If you’re a benefit communicator, you can keep your clients out of ERISA jail (metaphorical only) by helping them keep their plans⏤and required disclosures⏤up to date by asking these four questions.
Will your plans cover COVID treatment and vaccines at 100% after July 10, when the emergency period ends?
Benefits for COVID treatment may be covered the same as any other illness after this date, but the federal government encourages plan sponsors to keep the 100% benefit in place. The 100% benefit for COVID vaccinations is required separately by the CARES Act. Plans that want to provide a lower benefit must notify participants 60 days in advance by issuing a new Summary of Benefits and Coverage (SBC) for each medical coverage option.
Did you describe the suspended (“tolled”) deadlines for filing claims, choosing COBRA, and making change of status notifications?
Some plan sponsors used a footnote in their annual enrollment SMMs to indicate the deadlines that were affected. The deadlines remain suspended for claims or status changes that occur before May 10, 2023. Because some plans allow claims to be filed up to a year after the date an expense is incurred, advise your clients to keep the tolled deadlines in their communications through the first half of 2024, and include the date the end effect of the emergency period ends.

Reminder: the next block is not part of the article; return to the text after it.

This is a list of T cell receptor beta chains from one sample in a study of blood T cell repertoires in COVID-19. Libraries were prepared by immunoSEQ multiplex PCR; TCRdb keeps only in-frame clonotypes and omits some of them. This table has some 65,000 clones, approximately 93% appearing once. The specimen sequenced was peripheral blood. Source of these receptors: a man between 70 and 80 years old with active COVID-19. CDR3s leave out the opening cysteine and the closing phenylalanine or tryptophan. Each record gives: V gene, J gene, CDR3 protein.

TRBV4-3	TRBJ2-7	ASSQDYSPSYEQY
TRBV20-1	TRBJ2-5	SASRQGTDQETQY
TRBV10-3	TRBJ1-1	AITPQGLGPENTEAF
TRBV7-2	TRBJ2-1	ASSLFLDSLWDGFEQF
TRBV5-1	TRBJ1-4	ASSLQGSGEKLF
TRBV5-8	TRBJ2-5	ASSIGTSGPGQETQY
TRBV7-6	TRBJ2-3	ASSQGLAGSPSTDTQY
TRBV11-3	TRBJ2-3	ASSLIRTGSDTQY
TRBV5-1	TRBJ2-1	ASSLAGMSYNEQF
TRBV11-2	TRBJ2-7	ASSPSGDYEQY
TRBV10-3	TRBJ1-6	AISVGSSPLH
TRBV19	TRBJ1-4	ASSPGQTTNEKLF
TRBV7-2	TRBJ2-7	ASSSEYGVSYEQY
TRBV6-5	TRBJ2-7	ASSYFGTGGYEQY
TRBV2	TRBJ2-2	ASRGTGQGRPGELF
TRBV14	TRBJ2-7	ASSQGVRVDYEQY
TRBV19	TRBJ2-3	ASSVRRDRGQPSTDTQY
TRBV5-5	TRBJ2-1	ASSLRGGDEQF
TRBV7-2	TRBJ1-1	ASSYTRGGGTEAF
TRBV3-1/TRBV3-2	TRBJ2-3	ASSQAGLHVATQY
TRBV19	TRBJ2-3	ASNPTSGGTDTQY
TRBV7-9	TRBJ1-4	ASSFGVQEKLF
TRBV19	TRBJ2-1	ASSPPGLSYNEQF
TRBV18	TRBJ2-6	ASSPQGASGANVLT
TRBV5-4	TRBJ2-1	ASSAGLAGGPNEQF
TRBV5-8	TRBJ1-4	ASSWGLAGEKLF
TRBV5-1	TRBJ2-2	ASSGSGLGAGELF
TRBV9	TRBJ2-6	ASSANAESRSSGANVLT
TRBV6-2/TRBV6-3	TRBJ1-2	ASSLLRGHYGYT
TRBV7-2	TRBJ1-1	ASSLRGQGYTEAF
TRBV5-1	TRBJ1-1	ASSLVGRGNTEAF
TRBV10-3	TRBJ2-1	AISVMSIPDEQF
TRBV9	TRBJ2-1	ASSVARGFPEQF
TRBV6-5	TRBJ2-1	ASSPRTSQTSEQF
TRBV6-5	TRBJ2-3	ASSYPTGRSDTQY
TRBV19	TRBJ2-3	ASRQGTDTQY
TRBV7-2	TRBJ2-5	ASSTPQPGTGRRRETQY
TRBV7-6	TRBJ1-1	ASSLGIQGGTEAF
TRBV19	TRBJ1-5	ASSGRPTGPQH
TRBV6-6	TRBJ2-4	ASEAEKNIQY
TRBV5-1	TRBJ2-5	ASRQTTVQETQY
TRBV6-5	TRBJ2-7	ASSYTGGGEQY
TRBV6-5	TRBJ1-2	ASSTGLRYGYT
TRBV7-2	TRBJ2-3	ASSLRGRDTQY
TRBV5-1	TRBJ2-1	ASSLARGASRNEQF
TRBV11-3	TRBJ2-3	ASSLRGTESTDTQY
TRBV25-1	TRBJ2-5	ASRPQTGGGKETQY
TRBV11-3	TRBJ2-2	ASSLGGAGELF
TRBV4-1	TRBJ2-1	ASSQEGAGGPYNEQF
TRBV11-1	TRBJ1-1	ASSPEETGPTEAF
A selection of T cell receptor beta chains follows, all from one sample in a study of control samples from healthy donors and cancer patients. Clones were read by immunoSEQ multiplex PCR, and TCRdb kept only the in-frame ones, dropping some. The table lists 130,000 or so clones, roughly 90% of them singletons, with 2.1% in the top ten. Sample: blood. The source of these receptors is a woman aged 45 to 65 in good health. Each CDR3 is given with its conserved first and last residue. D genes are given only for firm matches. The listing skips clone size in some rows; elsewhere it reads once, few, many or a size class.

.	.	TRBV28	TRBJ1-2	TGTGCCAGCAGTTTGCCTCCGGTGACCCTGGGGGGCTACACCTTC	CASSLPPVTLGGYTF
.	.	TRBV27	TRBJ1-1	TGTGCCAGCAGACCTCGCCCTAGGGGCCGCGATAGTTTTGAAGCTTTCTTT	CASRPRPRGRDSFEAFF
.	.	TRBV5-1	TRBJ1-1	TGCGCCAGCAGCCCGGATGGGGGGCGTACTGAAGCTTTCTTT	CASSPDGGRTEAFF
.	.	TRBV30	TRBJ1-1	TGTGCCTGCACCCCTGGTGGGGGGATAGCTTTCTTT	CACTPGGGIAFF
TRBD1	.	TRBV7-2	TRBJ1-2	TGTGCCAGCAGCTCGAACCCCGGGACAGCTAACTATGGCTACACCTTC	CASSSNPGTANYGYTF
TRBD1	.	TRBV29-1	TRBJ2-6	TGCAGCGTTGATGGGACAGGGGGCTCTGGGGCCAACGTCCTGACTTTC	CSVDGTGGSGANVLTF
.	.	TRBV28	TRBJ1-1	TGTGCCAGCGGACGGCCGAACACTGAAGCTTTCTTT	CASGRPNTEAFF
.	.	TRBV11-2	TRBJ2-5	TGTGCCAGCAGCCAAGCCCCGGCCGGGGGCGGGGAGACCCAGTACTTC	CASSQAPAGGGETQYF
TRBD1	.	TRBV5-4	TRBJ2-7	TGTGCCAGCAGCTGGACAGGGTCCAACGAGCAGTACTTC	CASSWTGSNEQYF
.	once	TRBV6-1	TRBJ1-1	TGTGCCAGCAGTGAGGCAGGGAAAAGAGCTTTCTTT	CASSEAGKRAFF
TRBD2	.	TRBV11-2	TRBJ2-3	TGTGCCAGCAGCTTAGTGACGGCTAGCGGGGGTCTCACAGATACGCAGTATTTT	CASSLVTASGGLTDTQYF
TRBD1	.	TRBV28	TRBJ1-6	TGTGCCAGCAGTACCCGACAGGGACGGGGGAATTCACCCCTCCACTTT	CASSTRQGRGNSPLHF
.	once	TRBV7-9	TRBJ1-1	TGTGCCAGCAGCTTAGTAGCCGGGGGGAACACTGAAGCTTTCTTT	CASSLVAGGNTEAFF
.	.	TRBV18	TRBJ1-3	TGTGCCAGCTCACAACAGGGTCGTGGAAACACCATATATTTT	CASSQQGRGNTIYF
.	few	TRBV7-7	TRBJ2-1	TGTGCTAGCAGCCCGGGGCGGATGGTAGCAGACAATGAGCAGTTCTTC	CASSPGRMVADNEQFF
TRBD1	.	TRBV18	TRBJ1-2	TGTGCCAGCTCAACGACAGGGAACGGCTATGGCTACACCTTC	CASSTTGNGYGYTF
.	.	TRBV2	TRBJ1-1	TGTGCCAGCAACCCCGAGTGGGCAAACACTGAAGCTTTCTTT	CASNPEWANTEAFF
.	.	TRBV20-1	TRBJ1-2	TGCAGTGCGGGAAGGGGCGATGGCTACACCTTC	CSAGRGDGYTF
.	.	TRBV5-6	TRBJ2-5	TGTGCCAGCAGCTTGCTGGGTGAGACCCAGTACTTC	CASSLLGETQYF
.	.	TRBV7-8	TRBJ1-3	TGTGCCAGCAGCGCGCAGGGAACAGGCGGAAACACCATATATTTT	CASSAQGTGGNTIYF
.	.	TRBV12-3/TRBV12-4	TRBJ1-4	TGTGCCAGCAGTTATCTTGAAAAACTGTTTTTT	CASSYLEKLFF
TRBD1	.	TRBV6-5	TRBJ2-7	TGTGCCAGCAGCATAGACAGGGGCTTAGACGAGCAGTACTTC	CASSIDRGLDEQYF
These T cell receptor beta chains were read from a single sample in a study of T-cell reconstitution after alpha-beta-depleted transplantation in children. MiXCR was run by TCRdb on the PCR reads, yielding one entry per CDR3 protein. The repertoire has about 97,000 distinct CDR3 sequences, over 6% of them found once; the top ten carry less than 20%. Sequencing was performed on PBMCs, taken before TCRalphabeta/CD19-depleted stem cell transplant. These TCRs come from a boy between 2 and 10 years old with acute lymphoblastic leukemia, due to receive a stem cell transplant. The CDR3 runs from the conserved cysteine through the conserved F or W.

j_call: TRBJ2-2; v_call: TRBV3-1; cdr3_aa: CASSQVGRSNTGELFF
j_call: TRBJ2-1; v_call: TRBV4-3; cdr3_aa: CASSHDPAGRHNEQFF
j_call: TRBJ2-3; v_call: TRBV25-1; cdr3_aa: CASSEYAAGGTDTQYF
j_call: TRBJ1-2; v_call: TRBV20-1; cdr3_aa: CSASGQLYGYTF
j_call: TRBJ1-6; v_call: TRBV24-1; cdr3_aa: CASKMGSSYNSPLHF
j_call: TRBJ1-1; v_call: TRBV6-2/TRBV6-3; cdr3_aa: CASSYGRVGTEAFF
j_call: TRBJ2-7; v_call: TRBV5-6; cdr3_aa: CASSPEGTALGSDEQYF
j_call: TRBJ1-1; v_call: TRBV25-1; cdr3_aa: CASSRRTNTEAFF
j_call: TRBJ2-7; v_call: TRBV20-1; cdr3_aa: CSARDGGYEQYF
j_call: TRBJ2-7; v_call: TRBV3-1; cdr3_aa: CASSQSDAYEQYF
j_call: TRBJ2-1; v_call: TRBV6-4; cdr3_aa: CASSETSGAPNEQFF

You must request enrollment within 31 days* after the marriage, birth, or adoption…
* This deadline was extended on March 1, 2020, until the earlier of (a) one year after the original deadline, or (b) May 10, 2023.
Will you extend the Special Enrollment Period for those who lose Medicaid coverage beyond the required 60 days?
With the end of COVID emergency period mandates, many people will lose their state-managed Medicaid coverage. This will drive lower-paid employees back into employer’s plans before the next open enrollment. Plans must allow eligible employees and dependents to enroll during the 60-day period after their Medicaid coverage ends. However, the federal government is encouraging plan sponsors to offer a more generous Special Enrollment Period window⏤ the 60-day period is a required minimum, not a maximum. Employers with a large group of lower-paid employees may want to communicate this opportunity to bring these eligible employees back into their plans through an organized mid-year campaign.
Do your retirement plans change their required minimum distribution (RMD) dates with changes in the law?
Remember when you changed all the references in your retirement plan communications from “the year you reach age 70-1/2” to “the year you reach age 72?” You get to change them again. Under SECURE 2.0, the RMD rule applies at age 73 for participants who reach age 72 during this calendar year. And mark your calendar, because in 2032, that age jumps to 75. Plan sponsors will especially want to communicate this change to their vested terminated members.
But have your client check their plan documents first! The language in some plans⏤especially defined benefit plans⏤is fixed on the original age 70-1/2 date. For some plan sponsors, that could result in different RMDs for their defined benefit and defined contribution plans⏤and the need for some carefully crafted communications to participants.More Ideas